Welcome to the Journey - Parenting Your Neurodivergent Child, Pt. 1 of 3: THREE REASONS TO CELEBRATE
Updated: Feb 16
“Go confidently in the direction of your dreams! Live the life you've imagined.” - Henry David Thoreau
You’ve just gotten the ‘official’ word - your child is dyslexic, or has ADHD, or is autistic. Perhaps they’re gifted as well, and the psychologist used the term twice-exceptional (2e), which sounds to you like a euphemism for some other dreadful thing you’ve now got to understand. You’re in fix-it mode, scrambling to figure out what to do next. You may even have some grief.
Welcome to the journey. I’ve been there. And I’m here to tell you now to pause. Take a deep breath. It’s time now, right from the beginning, to recognize everything that is great about this new world you’ve found yourself in. I’m here to tell you ‘congratulations.’ Really. For three reasons:
Reason #1 - people who are different are AWESOME. Jonathan Mooney said it best with the title of his book, “Normal Sucks.” Jonathan Mooney’s thesis is more than just a rant about ‘normal’ vs. something else. In fact, what he is teaching us with this book is something fundamentally critical - that we really are all different and there is no such thing as ‘normal.’
But it is also critically important that you know that there are incredible traits associated with these diagnosis labels of which you might not be aware. For instance, many dyslexics credit their dyslexia for their enhanced visual-spatial abilities, including Dr. Beryl Benacerraf, who attributes her success as a radiologist to her dyslexia, writing, “I live in a world of patterns and images and I see things that no one else sees.” Dr. Ned Hallowell, an expert on ADHD, describes ADHD individuals as having “ferrari brains.” Both dyslexics and ADHD individuals are very often extremely creative and charismatic leaders and as such make fabulous and successful entrepreneurs. Autistic people tend to be honest, logical thinkers whose passion for their interests and attention to detail are incredible assets. Look no further than Greta Thunberg, climate change activist.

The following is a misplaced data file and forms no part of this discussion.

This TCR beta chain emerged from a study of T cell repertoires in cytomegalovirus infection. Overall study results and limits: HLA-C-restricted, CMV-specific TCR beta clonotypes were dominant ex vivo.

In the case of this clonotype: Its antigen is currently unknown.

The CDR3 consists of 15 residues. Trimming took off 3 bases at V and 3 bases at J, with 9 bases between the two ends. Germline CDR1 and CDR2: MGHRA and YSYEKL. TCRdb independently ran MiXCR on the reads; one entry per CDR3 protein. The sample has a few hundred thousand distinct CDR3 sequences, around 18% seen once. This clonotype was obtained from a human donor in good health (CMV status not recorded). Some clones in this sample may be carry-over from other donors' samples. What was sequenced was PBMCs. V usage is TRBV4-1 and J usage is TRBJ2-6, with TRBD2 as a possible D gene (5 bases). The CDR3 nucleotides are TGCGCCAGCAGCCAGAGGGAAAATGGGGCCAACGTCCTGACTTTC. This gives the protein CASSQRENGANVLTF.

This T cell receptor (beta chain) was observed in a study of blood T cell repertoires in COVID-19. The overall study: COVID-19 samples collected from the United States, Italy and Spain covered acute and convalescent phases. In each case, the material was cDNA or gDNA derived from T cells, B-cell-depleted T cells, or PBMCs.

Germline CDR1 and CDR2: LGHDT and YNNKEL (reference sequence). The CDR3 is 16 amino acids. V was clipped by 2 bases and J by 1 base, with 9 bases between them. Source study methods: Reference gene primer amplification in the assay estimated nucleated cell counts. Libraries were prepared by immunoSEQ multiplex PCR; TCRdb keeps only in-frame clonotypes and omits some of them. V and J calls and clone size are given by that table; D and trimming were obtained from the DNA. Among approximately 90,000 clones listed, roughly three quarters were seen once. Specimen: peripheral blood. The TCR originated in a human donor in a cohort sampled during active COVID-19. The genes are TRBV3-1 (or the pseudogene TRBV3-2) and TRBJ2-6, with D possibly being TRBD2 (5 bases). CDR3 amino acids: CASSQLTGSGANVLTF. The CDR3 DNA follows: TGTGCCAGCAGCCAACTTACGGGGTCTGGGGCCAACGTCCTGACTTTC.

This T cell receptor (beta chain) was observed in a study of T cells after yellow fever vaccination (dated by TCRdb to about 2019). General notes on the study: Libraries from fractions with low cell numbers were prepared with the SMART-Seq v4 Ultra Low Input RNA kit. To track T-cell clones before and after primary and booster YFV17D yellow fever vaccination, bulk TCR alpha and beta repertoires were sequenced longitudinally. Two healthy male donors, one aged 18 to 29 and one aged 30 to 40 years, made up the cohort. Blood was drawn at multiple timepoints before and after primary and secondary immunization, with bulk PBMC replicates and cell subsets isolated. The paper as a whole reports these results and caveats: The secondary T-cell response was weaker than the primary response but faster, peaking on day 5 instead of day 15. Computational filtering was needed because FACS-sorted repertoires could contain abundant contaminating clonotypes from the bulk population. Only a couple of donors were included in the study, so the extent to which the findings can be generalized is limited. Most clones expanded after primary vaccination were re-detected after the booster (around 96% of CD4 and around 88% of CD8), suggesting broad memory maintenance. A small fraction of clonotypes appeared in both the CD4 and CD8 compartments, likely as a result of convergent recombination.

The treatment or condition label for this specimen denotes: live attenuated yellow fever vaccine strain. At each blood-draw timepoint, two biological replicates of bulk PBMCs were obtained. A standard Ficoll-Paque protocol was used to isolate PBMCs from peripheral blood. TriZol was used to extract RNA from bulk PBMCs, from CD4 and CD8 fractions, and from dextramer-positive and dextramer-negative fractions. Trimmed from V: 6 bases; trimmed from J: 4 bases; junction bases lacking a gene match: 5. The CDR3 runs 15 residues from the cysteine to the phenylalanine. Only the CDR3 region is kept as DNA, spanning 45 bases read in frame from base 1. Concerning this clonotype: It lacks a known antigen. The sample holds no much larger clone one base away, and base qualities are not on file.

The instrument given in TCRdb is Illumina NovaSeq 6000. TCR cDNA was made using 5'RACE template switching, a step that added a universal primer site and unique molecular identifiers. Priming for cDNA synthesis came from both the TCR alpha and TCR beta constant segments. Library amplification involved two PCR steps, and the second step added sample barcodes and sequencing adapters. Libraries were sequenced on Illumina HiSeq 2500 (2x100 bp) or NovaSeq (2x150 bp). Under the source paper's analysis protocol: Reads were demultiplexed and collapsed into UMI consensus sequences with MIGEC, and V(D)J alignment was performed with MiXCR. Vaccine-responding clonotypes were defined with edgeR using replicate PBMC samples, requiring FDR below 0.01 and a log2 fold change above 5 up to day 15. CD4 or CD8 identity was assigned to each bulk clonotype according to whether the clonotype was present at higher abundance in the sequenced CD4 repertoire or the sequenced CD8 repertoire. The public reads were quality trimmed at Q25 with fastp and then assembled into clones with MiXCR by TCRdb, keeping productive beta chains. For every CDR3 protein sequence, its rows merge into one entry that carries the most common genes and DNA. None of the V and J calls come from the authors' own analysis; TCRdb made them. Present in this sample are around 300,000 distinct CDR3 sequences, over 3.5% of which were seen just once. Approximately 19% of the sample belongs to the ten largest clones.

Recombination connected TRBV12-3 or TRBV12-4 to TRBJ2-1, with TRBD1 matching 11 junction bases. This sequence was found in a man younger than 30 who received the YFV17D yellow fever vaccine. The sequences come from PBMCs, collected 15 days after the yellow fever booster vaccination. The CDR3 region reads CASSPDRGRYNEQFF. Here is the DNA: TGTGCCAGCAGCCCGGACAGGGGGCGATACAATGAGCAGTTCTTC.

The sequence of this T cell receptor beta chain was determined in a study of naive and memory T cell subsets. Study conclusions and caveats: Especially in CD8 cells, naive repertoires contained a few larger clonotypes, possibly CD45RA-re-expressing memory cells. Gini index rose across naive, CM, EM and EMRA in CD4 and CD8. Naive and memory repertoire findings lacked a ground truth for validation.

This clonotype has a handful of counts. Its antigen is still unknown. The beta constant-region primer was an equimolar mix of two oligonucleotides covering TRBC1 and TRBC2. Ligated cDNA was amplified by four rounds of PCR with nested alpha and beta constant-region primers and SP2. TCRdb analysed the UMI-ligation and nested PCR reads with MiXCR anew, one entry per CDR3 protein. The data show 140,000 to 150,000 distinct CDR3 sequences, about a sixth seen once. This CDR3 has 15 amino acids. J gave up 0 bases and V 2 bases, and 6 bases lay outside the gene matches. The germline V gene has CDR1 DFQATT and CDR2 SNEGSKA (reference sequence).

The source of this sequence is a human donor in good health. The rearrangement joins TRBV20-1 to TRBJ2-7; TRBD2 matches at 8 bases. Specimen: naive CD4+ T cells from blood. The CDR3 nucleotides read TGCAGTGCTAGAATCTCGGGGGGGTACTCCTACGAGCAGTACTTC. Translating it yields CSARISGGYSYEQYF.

Much of this has to do with the unique brain wiring of neurodivergent people. But I believe it is also attributable to the second and third reasons this is such great news:
Reason #2 - diagnoses are empowering. This diagnosis is like a flashlight illuminating your child’s path. Think for a moment about your current professional life, and what it took for you to get where you are today. Was it a straight path directly from your childhood to your current level of success? For most of us, the path isn’t straight. It’s full of twists and turns, ups and downs, side careers, and detours.
Because here’s the thing - anyone who think that success looks like this:
Is most likely only just down at the beginning:
Now that you know what the path will look like, you’re ready to embark on a meaningful and directed partnership with your child, school, and community.
Which brings me to the third reason:
Reason #3 - challenges breed resilience! Imagine for a moment that you want to train for a marathon, and you have two practice tracks you have to choose from:
Which road would be better for you to train on?
The squiggly one of course! Training there is going to be awesome - having all of that road to travel will be great exercise! You’ll get so fit! You’ll get so much more training in and be so much better prepared than if you just had that measly straight line.
Sure it will be hard; training successfully will require grit, determination, perseverance, and resilience. But these are traits that we want for our children, and that we recognize will make successful adults.
It’s great to have as squiggly a line as possible - because it means you’re going to have a ton of opportunities to flex that grit and determination, perseverance and resilience.
As parents of - and individuals with - these squiggly paths, you’re going to need grit and resilience. Because for you the path may not just be squiggly...
...it may be more like a four-dimensional knot from a graduate mathematics dissertation!
I believe in this very strongly! How strongly, you ask? So strongly that I have “Ad astra per aspera” tattooed on my feet. I first heard this phrase in my 6th grade Latin class, which translates as “to the stars through difficulties." Ad astra per aspera has resonated with me all my life, and in 2017 I had it tattooed on my feet, so that I could see it each day, as I put one foot in front of the other.
Your children have awesome gifts. Knowledge is empowerment. And your journey will breed resilience, which translates to success. So let’s get to it! Now that we’re excited to start navigating our road, head over to part 2 of this series, where we will dive into how to start building your own roadmaps for this journey.